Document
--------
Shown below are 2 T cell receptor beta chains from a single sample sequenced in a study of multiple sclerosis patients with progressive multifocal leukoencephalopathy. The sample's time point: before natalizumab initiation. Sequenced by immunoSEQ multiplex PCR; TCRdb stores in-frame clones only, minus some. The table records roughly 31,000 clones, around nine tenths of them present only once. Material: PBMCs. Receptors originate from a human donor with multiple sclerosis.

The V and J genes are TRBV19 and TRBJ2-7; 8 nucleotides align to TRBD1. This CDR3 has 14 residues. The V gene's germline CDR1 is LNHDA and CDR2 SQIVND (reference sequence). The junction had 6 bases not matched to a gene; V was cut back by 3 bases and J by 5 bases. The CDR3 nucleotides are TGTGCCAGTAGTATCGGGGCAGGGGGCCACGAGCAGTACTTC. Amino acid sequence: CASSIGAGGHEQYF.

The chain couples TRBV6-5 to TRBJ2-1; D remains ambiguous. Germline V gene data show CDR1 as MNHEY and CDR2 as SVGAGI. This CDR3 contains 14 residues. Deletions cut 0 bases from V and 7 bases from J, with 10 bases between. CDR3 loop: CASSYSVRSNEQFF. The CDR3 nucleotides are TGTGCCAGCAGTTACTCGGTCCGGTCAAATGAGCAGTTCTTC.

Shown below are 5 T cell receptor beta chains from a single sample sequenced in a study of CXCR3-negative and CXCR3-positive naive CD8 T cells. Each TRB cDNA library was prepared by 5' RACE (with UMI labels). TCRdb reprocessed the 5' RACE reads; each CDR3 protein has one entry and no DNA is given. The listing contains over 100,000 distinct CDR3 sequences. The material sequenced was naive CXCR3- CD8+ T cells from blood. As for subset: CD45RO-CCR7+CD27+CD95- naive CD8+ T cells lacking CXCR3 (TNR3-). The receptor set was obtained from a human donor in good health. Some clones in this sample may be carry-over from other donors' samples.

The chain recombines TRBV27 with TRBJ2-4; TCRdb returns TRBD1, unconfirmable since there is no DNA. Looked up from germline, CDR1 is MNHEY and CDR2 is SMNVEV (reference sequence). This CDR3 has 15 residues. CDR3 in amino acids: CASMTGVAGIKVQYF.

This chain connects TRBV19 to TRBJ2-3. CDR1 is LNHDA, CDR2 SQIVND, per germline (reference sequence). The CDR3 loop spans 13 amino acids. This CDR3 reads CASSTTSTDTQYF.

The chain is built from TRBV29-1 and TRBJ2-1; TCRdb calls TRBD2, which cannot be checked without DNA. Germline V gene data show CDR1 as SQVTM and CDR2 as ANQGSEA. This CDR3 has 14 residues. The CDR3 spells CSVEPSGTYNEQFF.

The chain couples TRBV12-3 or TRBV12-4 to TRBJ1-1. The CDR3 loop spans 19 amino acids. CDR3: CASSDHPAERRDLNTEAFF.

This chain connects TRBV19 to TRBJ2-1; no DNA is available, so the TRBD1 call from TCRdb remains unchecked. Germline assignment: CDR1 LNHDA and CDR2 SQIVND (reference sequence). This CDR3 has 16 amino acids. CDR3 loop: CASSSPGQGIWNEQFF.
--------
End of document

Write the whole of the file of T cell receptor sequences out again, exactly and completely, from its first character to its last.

Shown below are 2 T cell receptor beta chains from a single sample sequenced in a study of multiple sclerosis patients with progressive multifocal leukoencephalopathy. The sample's time point: before natalizumab initiation. Sequenced by immunoSEQ multiplex PCR; TCRdb stores in-frame clones only, minus some. The table records roughly 31,000 clones, around nine tenths of them present only once. Material: PBMCs. Receptors originate from a human donor with multiple sclerosis.

The V and J genes are TRBV19 and TRBJ2-7; 8 nucleotides align to TRBD1. This CDR3 has 14 residues. The V gene's germline CDR1 is LNHDA and CDR2 SQIVND (reference sequence). The junction had 6 bases not matched to a gene; V was cut back by 3 bases and J by 5 bases. The CDR3 nucleotides are TGTGCCAGTAGTATCGGGGCAGGGGGCCACGAGCAGTACTTC. Amino acid sequence: CASSIGAGGHEQYF.

The chain couples TRBV6-5 to TRBJ2-1; D remains ambiguous. Germline V gene data show CDR1 as MNHEY and CDR2 as SVGAGI. This CDR3 contains 14 residues. Deletions cut 0 bases from V and 7 bases from J, with 10 bases between. CDR3 loop: CASSYSVRSNEQFF. The CDR3 nucleotides are TGTGCCAGCAGTTACTCGGTCCGGTCAAATGAGCAGTTCTTC.

Shown below are 5 T cell receptor beta chains from a single sample sequenced in a study of CXCR3-negative and CXCR3-positive naive CD8 T cells. Each TRB cDNA library was prepared by 5' RACE (with UMI labels). TCRdb reprocessed the 5' RACE reads; each CDR3 protein has one entry and no DNA is given. The listing contains over 100,000 distinct CDR3 sequences. The material sequenced was naive CXCR3- CD8+ T cells from blood. As for subset: CD45RO-CCR7+CD27+CD95- naive CD8+ T cells lacking CXCR3 (TNR3-). The receptor set was obtained from a human donor in good health. Some clones in this sample may be carry-over from other donors' samples.

The chain recombines TRBV27 with TRBJ2-4; TCRdb returns TRBD1, unconfirmable since there is no DNA. Looked up from germline, CDR1 is MNHEY and CDR2 is SMNVEV (reference sequence). This CDR3 has 15 residues. CDR3 in amino acids: CASMTGVAGIKVQYF.

This chain connects TRBV19 to TRBJ2-3. CDR1 is LNHDA, CDR2 SQIVND, per germline (reference sequence). The CDR3 loop spans 13 amino acids. This CDR3 reads CASSTTSTDTQYF.

The chain is built from TRBV29-1 and TRBJ2-1; TCRdb calls TRBD2, which cannot be checked without DNA. Germline V gene data show CDR1 as SQVTM and CDR2 as ANQGSEA. This CDR3 has 14 residues. The CDR3 spells CSVEPSGTYNEQFF.

The chain couples TRBV12-3 or TRBV12-4 to TRBJ1-1. The CDR3 loop spans 19 amino acids. CDR3: CASSDHPAERRDLNTEAFF.

This chain connects TRBV19 to TRBJ2-1; no DNA is available, so the TRBD1 call from TCRdb remains unchecked. Germline assignment: CDR1 LNHDA and CDR2 SQIVND (reference sequence). This CDR3 has 16 amino acids. CDR3 loop: CASSSPGQGIWNEQFF.